This article was originally published in American Pharmaceutical Review on November 26, 2014
As the pipeline of biologics continues to grow, biopharmaceutical organizations are outsourcing an increasing number of stability studies. Careful consideration must be given when choosing a partner for these programs due to their inherent complexity. Several key points to consider, including capability, capacity, protocol development, and project management, are discussed here.
According to ICh Q1A (R2), “The purpose of stability testing is to provide evidence on how the quality of a drug substance or drug product varies with time under the influence of a variety of environmental factors such as temperature, humidity, and light, and to establish a re-test period for the drug substance or a shelf life for the drug product and recommended storage conditions.”1 In the case of biologics, ICh Q5C states, “The evaluation of stability may necessitate complex analytical methodologies. Assays for biological activity, where applicable, should be part of the pivotal stability studies. Appropriate physicochemical, biochemical, and immunochemical methods for the analysis of the molecular entity and the quantitative detection of degradation products should also be part of the stability program whenever purity and molecular characteristics of the product permit use of these methodologies.”2
ICh provides specific guidance for biologics for several reasons. When compared to typical small molecule products, proteins exhibit greater instability, are more sensitive to the environment, and require more complex analytical methodologies to fully characterize them. Some of the most common types of instability are shown in Table 1.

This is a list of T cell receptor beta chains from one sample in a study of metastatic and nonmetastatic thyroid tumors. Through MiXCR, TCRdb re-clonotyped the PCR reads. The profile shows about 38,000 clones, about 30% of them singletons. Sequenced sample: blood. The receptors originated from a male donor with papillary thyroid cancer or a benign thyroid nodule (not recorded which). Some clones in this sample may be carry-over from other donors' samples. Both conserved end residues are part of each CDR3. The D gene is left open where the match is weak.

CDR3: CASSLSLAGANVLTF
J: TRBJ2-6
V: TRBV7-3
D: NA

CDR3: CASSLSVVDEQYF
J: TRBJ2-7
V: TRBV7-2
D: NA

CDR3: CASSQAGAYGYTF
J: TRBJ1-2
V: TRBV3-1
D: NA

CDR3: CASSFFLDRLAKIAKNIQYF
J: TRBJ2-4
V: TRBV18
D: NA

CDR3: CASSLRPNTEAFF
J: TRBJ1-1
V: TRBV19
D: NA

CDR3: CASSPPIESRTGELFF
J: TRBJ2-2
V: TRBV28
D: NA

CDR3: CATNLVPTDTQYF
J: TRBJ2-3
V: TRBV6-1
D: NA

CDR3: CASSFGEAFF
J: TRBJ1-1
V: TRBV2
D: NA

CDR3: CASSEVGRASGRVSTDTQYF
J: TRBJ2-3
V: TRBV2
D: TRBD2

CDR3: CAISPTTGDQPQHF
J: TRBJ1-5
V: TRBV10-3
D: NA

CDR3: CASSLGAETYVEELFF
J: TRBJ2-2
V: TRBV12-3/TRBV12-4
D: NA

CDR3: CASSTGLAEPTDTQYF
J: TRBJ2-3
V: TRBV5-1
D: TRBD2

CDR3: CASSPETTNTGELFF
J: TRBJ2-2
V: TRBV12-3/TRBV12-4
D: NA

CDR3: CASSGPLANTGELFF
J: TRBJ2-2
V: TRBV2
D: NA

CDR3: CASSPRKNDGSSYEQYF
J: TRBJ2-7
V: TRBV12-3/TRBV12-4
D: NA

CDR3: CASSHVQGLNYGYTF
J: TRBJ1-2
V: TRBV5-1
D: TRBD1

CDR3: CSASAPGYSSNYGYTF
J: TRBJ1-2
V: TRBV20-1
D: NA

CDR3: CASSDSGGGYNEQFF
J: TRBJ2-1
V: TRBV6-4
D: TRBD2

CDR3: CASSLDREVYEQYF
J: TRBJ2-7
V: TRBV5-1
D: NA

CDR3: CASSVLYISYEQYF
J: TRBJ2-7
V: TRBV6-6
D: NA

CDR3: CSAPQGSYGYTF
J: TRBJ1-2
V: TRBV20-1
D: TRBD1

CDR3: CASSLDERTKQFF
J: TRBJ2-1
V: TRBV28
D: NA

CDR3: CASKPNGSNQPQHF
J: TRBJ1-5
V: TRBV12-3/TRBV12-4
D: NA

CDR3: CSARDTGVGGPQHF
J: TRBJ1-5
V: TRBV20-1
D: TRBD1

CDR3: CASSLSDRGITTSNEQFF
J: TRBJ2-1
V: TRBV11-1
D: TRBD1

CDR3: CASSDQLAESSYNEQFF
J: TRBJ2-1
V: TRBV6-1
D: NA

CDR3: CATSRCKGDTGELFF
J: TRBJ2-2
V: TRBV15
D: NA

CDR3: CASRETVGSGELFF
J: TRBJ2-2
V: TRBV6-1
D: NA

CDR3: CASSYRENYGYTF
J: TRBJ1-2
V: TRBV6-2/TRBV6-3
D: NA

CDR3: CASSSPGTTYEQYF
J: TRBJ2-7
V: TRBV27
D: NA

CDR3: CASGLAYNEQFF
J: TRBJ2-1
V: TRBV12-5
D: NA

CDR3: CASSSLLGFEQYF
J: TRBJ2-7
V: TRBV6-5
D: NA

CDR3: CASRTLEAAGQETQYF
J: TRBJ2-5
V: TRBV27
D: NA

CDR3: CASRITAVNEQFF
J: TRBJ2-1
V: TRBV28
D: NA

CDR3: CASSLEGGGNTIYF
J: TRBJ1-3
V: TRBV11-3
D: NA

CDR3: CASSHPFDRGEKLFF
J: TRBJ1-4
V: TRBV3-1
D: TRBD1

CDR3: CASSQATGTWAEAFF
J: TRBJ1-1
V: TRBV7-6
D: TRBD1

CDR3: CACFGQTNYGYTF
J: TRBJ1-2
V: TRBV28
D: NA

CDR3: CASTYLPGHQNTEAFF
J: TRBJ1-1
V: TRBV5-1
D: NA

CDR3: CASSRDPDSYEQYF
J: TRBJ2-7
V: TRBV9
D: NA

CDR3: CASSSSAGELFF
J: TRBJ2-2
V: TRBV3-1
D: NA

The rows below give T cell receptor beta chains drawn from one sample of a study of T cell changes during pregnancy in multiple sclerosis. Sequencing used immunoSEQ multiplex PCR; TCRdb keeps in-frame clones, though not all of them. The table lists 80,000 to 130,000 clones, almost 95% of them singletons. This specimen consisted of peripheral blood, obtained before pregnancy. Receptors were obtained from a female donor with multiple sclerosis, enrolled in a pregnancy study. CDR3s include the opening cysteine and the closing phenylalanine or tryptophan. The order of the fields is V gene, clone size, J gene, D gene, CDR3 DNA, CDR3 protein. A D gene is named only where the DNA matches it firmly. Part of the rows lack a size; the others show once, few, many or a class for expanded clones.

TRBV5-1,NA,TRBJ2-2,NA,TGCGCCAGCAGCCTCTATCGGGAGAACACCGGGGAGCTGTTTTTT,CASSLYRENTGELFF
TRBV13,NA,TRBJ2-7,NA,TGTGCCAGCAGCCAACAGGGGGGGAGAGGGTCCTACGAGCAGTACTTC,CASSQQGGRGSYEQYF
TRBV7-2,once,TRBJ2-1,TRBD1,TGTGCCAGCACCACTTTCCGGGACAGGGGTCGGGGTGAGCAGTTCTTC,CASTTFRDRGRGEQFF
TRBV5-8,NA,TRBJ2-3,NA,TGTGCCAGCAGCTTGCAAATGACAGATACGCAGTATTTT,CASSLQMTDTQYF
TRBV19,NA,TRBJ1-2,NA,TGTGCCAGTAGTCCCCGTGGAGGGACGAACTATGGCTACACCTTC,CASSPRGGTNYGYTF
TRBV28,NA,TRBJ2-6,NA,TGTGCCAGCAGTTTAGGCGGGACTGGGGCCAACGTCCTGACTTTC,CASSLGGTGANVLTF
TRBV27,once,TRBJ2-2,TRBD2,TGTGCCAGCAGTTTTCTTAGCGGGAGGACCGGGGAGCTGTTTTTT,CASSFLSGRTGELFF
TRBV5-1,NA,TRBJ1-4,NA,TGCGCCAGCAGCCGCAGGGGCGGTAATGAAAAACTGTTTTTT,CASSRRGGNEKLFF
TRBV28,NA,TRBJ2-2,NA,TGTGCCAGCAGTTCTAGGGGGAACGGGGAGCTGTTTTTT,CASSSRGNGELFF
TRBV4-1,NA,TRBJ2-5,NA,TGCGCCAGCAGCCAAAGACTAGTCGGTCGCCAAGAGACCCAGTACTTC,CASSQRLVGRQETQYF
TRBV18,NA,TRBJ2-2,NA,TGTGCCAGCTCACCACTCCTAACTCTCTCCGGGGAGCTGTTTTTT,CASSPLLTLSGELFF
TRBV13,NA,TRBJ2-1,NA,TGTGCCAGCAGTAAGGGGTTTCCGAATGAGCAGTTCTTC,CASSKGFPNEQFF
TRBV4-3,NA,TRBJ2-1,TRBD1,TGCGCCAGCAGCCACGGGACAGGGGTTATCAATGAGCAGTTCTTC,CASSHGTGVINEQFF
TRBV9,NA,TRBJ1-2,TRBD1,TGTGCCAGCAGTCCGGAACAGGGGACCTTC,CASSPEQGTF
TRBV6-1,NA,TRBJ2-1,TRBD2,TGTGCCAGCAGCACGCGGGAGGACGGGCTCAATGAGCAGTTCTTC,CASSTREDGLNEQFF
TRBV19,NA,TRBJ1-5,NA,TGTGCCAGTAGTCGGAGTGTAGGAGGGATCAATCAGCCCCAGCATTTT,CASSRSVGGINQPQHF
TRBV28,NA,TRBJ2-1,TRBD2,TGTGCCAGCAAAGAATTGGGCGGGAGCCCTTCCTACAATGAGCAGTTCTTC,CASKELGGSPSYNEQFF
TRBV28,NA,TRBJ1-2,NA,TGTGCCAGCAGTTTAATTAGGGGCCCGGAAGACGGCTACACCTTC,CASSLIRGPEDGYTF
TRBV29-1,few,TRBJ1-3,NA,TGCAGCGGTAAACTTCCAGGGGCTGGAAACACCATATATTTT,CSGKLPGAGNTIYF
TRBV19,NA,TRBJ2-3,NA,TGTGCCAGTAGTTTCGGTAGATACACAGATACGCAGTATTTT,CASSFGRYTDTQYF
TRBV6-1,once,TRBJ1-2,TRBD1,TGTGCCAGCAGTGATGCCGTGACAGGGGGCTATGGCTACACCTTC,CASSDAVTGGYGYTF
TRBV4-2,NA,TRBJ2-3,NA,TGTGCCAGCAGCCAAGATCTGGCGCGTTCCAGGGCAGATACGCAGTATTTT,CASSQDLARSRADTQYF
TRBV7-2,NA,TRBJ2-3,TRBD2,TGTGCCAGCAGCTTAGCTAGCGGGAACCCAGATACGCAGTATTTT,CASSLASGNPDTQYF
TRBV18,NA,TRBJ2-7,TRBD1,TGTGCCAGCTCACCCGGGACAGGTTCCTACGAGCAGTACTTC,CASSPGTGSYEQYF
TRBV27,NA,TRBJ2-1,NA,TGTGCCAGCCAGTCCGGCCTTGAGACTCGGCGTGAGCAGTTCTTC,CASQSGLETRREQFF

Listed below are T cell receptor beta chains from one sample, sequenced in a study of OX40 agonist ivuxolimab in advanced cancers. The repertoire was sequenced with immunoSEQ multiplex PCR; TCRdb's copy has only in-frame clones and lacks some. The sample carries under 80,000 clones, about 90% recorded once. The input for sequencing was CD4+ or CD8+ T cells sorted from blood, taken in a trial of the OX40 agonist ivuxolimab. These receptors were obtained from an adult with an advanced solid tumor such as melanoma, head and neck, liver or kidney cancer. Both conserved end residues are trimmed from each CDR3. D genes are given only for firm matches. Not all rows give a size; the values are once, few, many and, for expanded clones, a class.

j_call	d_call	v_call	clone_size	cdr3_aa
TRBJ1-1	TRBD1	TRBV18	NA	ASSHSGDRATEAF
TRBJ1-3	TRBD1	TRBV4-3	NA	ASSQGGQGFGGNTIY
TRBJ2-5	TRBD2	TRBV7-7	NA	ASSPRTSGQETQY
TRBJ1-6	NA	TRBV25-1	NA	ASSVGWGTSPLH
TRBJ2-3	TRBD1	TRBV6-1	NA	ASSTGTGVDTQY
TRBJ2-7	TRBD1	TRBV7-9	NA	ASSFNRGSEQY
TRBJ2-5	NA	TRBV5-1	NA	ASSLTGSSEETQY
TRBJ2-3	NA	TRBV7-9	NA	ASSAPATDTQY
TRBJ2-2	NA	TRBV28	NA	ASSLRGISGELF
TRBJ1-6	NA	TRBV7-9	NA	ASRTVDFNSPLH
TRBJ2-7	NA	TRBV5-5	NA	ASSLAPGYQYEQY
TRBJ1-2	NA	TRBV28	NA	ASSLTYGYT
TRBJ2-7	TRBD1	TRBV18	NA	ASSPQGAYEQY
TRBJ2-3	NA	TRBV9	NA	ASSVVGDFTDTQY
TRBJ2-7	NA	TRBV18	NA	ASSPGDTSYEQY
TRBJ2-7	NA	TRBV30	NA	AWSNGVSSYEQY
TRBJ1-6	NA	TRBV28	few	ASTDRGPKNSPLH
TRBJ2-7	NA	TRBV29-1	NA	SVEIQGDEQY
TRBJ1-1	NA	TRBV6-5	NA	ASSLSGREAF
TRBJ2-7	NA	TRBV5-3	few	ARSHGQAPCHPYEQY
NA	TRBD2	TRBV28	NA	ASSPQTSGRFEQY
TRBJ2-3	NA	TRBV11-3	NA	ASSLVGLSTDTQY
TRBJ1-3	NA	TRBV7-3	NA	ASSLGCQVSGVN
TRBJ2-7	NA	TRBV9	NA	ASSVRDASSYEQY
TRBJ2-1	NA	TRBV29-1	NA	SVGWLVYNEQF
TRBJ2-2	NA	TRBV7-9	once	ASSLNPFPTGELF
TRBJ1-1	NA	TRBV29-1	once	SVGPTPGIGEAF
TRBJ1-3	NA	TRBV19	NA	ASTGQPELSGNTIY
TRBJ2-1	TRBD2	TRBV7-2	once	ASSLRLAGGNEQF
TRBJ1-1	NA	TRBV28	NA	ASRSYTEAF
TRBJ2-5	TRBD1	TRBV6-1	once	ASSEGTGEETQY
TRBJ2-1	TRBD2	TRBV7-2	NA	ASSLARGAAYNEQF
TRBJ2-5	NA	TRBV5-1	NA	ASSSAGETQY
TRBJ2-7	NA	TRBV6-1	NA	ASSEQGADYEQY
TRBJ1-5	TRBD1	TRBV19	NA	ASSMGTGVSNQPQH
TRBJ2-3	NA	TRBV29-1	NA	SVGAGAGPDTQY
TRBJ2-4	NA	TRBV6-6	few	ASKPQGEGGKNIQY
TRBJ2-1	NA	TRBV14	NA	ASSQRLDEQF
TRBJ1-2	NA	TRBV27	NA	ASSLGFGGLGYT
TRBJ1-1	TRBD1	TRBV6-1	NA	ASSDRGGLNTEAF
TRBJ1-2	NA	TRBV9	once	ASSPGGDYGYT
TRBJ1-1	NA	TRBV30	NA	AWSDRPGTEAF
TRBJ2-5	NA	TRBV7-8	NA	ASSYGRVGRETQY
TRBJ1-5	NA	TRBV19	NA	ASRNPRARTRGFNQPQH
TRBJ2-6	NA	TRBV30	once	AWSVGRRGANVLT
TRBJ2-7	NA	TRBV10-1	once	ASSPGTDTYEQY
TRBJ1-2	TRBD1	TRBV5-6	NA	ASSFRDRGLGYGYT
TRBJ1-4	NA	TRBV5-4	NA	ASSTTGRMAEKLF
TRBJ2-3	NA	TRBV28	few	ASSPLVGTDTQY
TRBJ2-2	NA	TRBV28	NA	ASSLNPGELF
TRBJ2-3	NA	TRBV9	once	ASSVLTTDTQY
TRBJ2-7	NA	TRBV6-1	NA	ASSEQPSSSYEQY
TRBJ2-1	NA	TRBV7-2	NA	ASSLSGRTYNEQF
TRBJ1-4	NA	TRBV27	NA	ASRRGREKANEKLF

In addition, biological activity is highly dependent on interactions (both non-covalent and covalent), and biologics are particularly sensitive to environmental factors, such as temperature, light, oxidation, shear, and ionic content. Therefore, strict storage, packaging, handling, and transport conditions are usually necessary.
Points to Consider
Validated, robust, stability-indicating methods are critical to a successful stability program. As noted above, these studies require quite a wide variety of testing and expertise. A typical biologics stability study may require many of the assays listed in Table 2. Some products, such as antibody drug conjugates (ADCs), increase the complexity immensely as the monoclonal antibody is considered an intermediate that also needs to be studied. There is a regulatory expectation that key characteristics linked to critical quality attributes (CQAs) are measured with orthogonal methods, so multiple methods may be used to measure purity or other aspects.